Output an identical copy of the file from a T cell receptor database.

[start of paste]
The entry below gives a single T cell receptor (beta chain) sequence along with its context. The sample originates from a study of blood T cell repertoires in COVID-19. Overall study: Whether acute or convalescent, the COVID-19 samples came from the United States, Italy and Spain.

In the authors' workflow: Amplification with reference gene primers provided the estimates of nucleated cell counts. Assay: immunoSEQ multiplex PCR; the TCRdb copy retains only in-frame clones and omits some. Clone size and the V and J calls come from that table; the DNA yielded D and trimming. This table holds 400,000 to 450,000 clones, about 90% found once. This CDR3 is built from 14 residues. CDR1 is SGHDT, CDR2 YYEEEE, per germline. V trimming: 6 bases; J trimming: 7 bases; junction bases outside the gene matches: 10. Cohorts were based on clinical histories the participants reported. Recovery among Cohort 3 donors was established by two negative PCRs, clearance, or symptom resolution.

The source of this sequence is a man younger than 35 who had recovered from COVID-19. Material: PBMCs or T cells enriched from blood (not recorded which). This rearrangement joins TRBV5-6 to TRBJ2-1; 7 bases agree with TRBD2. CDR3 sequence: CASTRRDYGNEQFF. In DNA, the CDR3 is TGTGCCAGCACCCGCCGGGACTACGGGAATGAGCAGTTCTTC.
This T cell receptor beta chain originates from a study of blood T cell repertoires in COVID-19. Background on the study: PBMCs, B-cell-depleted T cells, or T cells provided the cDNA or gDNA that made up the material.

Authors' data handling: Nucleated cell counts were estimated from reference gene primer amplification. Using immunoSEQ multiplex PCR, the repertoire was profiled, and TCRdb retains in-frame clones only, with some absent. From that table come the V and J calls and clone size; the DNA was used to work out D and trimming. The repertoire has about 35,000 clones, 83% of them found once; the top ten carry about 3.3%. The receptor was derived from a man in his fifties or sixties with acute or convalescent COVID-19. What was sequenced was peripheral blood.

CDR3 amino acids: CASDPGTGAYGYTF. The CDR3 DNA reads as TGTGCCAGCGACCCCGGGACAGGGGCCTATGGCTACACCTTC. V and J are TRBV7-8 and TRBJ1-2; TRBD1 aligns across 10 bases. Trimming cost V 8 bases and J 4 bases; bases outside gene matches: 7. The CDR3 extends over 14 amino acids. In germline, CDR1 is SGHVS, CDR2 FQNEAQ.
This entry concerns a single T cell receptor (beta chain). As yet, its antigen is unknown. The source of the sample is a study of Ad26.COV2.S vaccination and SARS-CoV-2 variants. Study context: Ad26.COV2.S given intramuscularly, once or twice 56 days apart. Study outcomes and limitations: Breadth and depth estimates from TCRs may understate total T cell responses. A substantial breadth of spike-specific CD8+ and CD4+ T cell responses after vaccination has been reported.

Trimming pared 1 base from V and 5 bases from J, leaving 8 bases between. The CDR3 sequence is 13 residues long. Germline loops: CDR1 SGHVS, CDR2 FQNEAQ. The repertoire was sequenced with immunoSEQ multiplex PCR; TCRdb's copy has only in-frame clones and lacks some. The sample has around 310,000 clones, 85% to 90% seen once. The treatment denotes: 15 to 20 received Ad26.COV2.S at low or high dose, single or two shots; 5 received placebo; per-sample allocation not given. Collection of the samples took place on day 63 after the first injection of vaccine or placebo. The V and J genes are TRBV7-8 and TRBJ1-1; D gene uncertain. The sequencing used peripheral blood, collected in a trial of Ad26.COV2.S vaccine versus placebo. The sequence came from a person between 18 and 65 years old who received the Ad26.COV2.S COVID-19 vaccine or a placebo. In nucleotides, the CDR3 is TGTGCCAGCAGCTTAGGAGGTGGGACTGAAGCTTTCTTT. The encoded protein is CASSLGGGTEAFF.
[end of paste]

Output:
The entry below gives a single T cell receptor (beta chain) sequence along with its context. The sample originates from a study of blood T cell repertoires in COVID-19. Overall study: Whether acute or convalescent, the COVID-19 samples came from the United States, Italy and Spain.

In the authors' workflow: Amplification with reference gene primers provided the estimates of nucleated cell counts. Assay: immunoSEQ multiplex PCR; the TCRdb copy retains only in-frame clones and omits some. Clone size and the V and J calls come from that table; the DNA yielded D and trimming. This table holds 400,000 to 450,000 clones, about 90% found once. This CDR3 is built from 14 residues. CDR1 is SGHDT, CDR2 YYEEEE, per germline. V trimming: 6 bases; J trimming: 7 bases; junction bases outside the gene matches: 10. Cohorts were based on clinical histories the participants reported. Recovery among Cohort 3 donors was established by two negative PCRs, clearance, or symptom resolution.

The source of this sequence is a man younger than 35 who had recovered from COVID-19. Material: PBMCs or T cells enriched from blood (not recorded which). This rearrangement joins TRBV5-6 to TRBJ2-1; 7 bases agree with TRBD2. CDR3 sequence: CASTRRDYGNEQFF. In DNA, the CDR3 is TGTGCCAGCACCCGCCGGGACTACGGGAATGAGCAGTTCTTC.
This T cell receptor beta chain originates from a study of blood T cell repertoires in COVID-19. Background on the study: PBMCs, B-cell-depleted T cells, or T cells provided the cDNA or gDNA that made up the material.

Authors' data handling: Nucleated cell counts were estimated from reference gene primer amplification. Using immunoSEQ multiplex PCR, the repertoire was profiled, and TCRdb retains in-frame clones only, with some absent. From that table come the V and J calls and clone size; the DNA was used to work out D and trimming. The repertoire has about 35,000 clones, 83% of them found once; the top ten carry about 3.3%. The receptor was derived from a man in his fifties or sixties with acute or convalescent COVID-19. What was sequenced was peripheral blood.

CDR3 amino acids: CASDPGTGAYGYTF. The CDR3 DNA reads as TGTGCCAGCGACCCCGGGACAGGGGCCTATGGCTACACCTTC. V and J are TRBV7-8 and TRBJ1-2; TRBD1 aligns across 10 bases. Trimming cost V 8 bases and J 4 bases; bases outside gene matches: 7. The CDR3 extends over 14 amino acids. In germline, CDR1 is SGHVS, CDR2 FQNEAQ.
This entry concerns a single T cell receptor (beta chain). As yet, its antigen is unknown. The source of the sample is a study of Ad26.COV2.S vaccination and SARS-CoV-2 variants. Study context: Ad26.COV2.S given intramuscularly, once or twice 56 days apart. Study outcomes and limitations: Breadth and depth estimates from TCRs may understate total T cell responses. A substantial breadth of spike-specific CD8+ and CD4+ T cell responses after vaccination has been reported.

Trimming pared 1 base from V and 5 bases from J, leaving 8 bases between. The CDR3 sequence is 13 residues long. Germline loops: CDR1 SGHVS, CDR2 FQNEAQ. The repertoire was sequenced with immunoSEQ multiplex PCR; TCRdb's copy has only in-frame clones and lacks some. The sample has around 310,000 clones, 85% to 90% seen once. The treatment denotes: 15 to 20 received Ad26.COV2.S at low or high dose, single or two shots; 5 received placebo; per-sample allocation not given. Collection of the samples took place on day 63 after the first injection of vaccine or placebo. The V and J genes are TRBV7-8 and TRBJ1-1; D gene uncertain. The sequencing used peripheral blood, collected in a trial of Ad26.COV2.S vaccine versus placebo. The sequence came from a person between 18 and 65 years old who received the Ad26.COV2.S COVID-19 vaccine or a placebo. In nucleotides, the CDR3 is TGTGCCAGCAGCTTAGGAGGTGGGACTGAAGCTTTCTTT. The encoded protein is CASSLGGGTEAFF.